Advertisement

Energy Optimization Techniques for Demand-Side Management in Smart Homes

  • Syeda Aimal
  • Komal Parveez
  • Arje Saba
  • Sadia Batool
  • Hafsa Arshad
  • Nadeem Javaid
Conference paper
Part of the Lecture Notes on Data Engineering and Communications Technologies book series (LNDECT, volume 8)

Abstract

Due to increase in population, demand of energy is increasing. To make energy demand efficient and reliable many techniques are integrated in home areas. We implemented Grey Wolf Optimization (GWO) using Time of Use (TOU) pricing scheme, to achieve an optimal balanced load and to minimize user comfort, then we compared the results of GWO and Bacterial Foraging Algorithm (BFA). The scheduling mechanism is capable of achieving the optimal operational time. Simulation results are presented to demonstrate the effectiveness of optimization techniques.

References

  1. 1.
    Zhu, Z., et al.: An integer linear programming based optimization for home demand-side management in smart grid. In: 2012 IEEE PES Innovative Smart Grid Technologies (ISGT). IEEE (2012)Google Scholar
  2. 2.
    Samadi, P., et al.: Load scheduling and power trading in systems with high penetration of renewable energy resources. IEEE Trans. Smart Grid 7(4), 1802–1812 (2016)CrossRefGoogle Scholar
  3. 3.
    Zhao, Z., et al.: An optimal power scheduling method for demand response in home energy management system. Autom. Auton. Syst. 8(6), 176–178 (2016)Google Scholar
  4. 4.
    Javaid, N., et al.: A hybrid genetic wind driven heuristic optimization algorithm for demand side management in smart grid. Energies 10(3), 319 (2017)CrossRefGoogle Scholar
  5. 5.
    Kai, M., et al.: Residential power scheduling for demand response in smart grid. Int. J. Electr. Power Energy Syst. 78, 320–325 (2016)CrossRefGoogle Scholar
  6. 6.
    Rahim, S., et al.: Exploiting heuristic algorithms to efficiently utilize energy management controllers with renewable energy sources. Energy Build. 129, 452–470 (2016)CrossRefGoogle Scholar
  7. 7.
    Shi, W., et al.: Real-time energy management in microgrids. IEEE Trans. Smart Grid 8(1), 228–238 (2017)CrossRefGoogle Scholar
  8. 8.
    Shi, W., et al.: Distributed optimal energy management in microgrids. IEEE Trans. Smart Grid 6(3), 1137–1146 (2015)CrossRefGoogle Scholar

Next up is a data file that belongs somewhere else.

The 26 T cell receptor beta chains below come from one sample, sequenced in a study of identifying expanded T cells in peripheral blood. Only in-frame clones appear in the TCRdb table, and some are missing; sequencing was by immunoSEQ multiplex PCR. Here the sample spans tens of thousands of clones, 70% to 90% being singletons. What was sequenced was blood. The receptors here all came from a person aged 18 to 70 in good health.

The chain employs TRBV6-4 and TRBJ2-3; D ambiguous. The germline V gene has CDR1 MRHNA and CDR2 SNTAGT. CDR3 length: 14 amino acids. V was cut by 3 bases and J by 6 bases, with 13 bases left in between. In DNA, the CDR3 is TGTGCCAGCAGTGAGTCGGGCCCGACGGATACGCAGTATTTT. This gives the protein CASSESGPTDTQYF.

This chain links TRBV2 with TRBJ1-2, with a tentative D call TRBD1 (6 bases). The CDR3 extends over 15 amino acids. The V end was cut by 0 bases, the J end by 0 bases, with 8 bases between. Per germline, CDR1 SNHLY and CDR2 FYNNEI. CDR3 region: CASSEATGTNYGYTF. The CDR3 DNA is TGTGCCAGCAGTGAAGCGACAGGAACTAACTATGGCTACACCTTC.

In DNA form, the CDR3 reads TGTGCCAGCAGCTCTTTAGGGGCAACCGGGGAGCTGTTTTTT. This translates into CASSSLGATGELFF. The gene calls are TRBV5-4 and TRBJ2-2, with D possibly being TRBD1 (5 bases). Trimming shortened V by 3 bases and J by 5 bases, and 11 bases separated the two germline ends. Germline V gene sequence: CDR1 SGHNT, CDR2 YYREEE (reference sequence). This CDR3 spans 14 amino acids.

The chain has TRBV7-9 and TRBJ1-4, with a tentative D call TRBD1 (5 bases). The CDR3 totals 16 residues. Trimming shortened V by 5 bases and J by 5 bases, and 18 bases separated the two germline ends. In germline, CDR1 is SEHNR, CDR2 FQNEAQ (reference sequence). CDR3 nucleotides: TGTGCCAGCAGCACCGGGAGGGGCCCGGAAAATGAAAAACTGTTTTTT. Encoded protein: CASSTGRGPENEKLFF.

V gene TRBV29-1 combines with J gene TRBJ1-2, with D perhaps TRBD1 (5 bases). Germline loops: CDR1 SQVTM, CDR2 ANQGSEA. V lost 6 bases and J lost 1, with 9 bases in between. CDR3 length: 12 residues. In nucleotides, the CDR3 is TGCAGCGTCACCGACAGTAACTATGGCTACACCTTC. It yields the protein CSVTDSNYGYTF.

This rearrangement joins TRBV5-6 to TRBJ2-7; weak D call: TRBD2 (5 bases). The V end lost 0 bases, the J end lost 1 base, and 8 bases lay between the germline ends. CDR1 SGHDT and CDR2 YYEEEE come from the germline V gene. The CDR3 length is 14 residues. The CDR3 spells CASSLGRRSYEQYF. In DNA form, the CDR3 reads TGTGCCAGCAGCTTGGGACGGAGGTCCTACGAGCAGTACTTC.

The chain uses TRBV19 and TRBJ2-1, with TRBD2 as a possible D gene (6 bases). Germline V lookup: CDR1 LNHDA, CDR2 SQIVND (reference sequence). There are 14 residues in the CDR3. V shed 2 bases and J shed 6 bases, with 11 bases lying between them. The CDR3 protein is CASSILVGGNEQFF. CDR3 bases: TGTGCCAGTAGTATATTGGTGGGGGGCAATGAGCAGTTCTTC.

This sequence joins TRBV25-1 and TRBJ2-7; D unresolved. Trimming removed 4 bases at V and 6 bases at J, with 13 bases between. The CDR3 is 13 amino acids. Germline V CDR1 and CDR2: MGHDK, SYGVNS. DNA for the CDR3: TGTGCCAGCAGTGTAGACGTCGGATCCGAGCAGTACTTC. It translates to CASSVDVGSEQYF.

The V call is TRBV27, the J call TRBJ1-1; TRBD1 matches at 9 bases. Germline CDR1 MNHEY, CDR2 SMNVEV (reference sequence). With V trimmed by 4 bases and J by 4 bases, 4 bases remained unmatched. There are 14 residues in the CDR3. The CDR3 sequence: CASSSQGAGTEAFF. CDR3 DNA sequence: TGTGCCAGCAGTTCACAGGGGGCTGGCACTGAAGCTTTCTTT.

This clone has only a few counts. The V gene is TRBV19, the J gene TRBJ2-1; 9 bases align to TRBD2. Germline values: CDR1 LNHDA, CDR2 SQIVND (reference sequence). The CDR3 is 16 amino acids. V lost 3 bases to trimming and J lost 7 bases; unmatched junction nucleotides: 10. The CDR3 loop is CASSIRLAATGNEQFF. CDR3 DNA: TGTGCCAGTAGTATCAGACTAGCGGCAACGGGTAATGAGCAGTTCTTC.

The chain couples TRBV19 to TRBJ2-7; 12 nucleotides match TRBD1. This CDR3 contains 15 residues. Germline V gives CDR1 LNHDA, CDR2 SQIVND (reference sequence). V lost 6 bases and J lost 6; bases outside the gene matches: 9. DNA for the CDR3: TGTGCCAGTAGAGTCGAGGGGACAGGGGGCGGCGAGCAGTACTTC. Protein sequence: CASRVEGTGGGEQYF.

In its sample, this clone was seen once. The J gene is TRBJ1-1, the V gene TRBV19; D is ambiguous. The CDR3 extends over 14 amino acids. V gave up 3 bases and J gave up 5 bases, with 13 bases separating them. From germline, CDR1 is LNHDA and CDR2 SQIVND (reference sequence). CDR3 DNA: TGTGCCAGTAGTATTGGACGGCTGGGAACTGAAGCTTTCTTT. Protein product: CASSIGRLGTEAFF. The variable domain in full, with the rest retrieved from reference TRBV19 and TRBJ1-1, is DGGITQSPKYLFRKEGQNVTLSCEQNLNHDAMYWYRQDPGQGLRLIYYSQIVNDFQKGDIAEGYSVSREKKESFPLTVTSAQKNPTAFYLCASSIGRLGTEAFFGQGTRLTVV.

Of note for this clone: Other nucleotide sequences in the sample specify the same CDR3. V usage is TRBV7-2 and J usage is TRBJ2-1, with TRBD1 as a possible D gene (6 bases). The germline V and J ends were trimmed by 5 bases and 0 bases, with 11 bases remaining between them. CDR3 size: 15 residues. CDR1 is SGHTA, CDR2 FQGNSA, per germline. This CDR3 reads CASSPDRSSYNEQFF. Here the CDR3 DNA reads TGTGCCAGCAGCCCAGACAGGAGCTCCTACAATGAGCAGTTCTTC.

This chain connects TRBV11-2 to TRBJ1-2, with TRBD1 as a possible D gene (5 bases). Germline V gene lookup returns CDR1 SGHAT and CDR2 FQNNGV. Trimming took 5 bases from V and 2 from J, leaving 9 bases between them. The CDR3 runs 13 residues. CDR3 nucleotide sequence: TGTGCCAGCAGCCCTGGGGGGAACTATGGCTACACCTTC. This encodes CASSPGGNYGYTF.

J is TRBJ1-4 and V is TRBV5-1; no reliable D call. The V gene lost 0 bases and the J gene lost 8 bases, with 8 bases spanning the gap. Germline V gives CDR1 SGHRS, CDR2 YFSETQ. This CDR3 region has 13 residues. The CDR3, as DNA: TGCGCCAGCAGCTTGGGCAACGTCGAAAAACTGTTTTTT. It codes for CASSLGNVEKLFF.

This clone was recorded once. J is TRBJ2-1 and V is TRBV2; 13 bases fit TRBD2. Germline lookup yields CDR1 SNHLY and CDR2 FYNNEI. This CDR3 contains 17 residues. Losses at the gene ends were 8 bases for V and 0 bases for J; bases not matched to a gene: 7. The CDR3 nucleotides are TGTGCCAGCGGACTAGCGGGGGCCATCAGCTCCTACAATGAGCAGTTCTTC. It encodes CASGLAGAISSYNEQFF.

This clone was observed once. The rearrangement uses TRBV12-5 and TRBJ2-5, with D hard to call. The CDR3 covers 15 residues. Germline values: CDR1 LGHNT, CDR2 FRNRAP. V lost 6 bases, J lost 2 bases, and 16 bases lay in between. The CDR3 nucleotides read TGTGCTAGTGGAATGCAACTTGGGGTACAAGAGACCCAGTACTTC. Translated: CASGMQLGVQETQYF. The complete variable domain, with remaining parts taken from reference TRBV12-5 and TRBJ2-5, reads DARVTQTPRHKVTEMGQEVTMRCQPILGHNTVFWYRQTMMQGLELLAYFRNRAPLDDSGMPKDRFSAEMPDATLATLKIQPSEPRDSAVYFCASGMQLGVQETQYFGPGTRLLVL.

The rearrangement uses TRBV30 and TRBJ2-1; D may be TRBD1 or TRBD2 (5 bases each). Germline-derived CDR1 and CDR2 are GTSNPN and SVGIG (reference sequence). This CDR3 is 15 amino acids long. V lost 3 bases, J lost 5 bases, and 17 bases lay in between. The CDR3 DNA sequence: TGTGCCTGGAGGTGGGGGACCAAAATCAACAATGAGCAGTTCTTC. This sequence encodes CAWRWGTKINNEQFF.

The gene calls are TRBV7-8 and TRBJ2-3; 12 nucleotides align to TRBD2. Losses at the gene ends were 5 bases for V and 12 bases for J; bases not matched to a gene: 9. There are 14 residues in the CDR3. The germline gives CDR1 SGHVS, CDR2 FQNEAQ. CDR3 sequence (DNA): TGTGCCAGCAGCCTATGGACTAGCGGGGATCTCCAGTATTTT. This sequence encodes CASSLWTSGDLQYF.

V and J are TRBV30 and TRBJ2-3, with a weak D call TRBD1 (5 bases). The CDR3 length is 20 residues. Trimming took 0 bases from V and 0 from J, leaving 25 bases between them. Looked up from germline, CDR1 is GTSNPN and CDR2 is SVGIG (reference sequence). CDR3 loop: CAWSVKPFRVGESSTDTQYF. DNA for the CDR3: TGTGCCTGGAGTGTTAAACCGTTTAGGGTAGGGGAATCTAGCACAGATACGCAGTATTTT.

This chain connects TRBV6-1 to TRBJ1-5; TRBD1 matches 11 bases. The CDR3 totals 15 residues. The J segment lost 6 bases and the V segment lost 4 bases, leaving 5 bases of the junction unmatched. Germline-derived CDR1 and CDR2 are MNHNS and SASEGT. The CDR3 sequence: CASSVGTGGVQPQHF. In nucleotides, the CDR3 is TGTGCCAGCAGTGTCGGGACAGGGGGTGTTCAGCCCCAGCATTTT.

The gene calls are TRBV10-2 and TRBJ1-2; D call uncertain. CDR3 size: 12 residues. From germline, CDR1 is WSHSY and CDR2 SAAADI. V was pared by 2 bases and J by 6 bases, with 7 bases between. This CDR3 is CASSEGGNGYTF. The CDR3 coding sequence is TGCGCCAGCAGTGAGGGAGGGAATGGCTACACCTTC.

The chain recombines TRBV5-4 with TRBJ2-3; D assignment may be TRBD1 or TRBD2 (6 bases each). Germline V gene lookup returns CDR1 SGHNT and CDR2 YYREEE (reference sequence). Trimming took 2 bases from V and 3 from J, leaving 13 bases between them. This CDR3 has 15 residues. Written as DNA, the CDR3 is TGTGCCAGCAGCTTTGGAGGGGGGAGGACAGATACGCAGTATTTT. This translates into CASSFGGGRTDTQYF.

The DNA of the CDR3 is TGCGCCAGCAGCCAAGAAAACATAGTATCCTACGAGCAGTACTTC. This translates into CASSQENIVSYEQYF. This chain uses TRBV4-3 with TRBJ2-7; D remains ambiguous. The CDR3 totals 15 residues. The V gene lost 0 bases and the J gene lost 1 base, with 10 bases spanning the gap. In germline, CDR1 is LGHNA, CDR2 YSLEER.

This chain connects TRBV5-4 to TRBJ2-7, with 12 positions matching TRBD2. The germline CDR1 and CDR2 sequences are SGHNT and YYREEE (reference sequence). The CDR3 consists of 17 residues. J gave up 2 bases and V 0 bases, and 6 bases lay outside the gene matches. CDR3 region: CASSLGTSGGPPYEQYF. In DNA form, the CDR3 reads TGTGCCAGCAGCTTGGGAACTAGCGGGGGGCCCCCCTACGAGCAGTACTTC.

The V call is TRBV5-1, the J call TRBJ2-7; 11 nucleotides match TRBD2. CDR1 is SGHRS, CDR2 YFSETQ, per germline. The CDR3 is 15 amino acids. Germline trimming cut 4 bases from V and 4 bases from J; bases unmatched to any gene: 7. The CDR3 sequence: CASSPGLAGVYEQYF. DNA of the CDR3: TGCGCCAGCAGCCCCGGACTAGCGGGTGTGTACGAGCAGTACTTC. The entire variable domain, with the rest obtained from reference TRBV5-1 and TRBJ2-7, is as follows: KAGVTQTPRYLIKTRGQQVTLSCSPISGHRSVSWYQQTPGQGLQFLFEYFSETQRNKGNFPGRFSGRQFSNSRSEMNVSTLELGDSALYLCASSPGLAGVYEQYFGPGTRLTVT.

9. 9.
    Basit, A., et al.: Efficient and autonomous energy management techniques for the future smart homes. IEEE Trans. Smart Grid (2015)Google Scholar
  10. 10.
    Yu, C.-N., et al.: A sparse coding approach to household electricity demand forecasting in smart grids. IEEE Trans. Smart Grid 8(2), 738–748 (2017)Google Scholar
  11. 11.
    Bollen, M.H., et al.: Power quality concerns in implementing smart distribution-grid applications. IEEE Trans. Smart Grid 8(1), 391–399 (2017)CrossRefGoogle Scholar
  12. 12.
    Chen, J., et al.: A game-theoretic framework for resilient and distributed generation control of renewable energies in microgrids. IEEE Trans. Smart Grid 8(1), 285–295 (2017)CrossRefGoogle Scholar
  13. 13.
    Mirjalili, S., et al.: Grey wolf optimizer. Adv. Eng. Softw. 69, 46–61 (2014)CrossRefGoogle Scholar
  14. 14.
    Li, F., et al.: Smart transmission grid: vision and framework. IEEE Trans. Smart Grid 1(2), 168–177 (2010)CrossRefGoogle Scholar
  15. 15.
    Zhangt, P., et al.: Next generation monitoring, analysis and control for the future smart control centre. IEEE Trans. Smart Grid 1(2), 186–192 (2010)CrossRefGoogle Scholar
  16. 16.
    Ayesha, Z., et al.: A meta-heuristic home energy management systemGoogle Scholar

Copyright information

© Springer International Publishing AG 2018

Authors and Affiliations

  • Syeda Aimal
    • 1
  • Komal Parveez
    • 1
  • Arje Saba
    • 1
  • Sadia Batool
    • 1
  • Hafsa Arshad
    • 1
  • Nadeem Javaid
    • 1
  1. 1.COMSATS Institute of Information TechnologyIslamabadPakistan

Personalised recommendations